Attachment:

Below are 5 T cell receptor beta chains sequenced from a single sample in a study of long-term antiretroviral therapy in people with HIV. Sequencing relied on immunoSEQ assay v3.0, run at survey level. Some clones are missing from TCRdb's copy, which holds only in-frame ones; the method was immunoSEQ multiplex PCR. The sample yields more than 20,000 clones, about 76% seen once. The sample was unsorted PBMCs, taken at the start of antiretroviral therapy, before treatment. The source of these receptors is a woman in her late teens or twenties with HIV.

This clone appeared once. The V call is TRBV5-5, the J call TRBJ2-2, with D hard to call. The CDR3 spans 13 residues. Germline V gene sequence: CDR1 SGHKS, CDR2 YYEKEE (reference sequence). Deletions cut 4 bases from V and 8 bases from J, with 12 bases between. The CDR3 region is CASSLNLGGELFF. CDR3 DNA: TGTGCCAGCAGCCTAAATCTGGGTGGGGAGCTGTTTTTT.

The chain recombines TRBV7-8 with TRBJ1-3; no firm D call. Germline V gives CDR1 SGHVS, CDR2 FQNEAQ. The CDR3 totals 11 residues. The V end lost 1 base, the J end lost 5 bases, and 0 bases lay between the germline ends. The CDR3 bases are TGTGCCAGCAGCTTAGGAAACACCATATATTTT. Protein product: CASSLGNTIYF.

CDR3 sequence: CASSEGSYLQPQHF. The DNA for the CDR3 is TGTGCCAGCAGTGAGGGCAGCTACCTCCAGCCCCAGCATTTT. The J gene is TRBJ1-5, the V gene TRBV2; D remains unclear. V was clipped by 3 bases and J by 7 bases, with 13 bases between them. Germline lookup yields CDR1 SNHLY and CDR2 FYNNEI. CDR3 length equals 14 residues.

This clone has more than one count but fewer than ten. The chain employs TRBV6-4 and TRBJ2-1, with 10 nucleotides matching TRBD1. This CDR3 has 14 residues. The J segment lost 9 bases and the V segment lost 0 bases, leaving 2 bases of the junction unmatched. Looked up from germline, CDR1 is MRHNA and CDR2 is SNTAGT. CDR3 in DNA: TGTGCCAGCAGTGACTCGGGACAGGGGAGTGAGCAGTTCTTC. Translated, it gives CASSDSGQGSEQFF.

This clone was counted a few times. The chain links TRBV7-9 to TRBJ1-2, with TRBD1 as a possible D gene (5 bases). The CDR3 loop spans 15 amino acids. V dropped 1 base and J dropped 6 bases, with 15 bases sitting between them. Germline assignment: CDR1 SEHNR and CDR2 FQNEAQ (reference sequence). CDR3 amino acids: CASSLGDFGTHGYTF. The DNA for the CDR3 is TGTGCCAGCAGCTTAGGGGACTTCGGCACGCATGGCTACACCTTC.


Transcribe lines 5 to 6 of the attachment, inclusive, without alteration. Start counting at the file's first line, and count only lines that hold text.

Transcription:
This clone has more than one count but fewer than ten. The chain employs TRBV6-4 and TRBJ2-1, with 10 nucleotides matching TRBD1. This CDR3 has 14 residues. The J segment lost 9 bases and the V segment lost 0 bases, leaving 2 bases of the junction unmatched. Looked up from germline, CDR1 is MRHNA and CDR2 is SNTAGT. CDR3 in DNA: TGTGCCAGCAGTGACTCGGGACAGGGGAGTGAGCAGTTCTTC. Translated, it gives CASSDSGQGSEQFF.

This clone was counted a few times. The chain links TRBV7-9 to TRBJ1-2, with TRBD1 as a possible D gene (5 bases). The CDR3 loop spans 15 amino acids. V dropped 1 base and J dropped 6 bases, with 15 bases sitting between them. Germline assignment: CDR1 SEHNR and CDR2 FQNEAQ (reference sequence). CDR3 amino acids: CASSLGDFGTHGYTF. The DNA for the CDR3 is TGTGCCAGCAGCTTAGGGGACTTCGGCACGCATGGCTACACCTTC.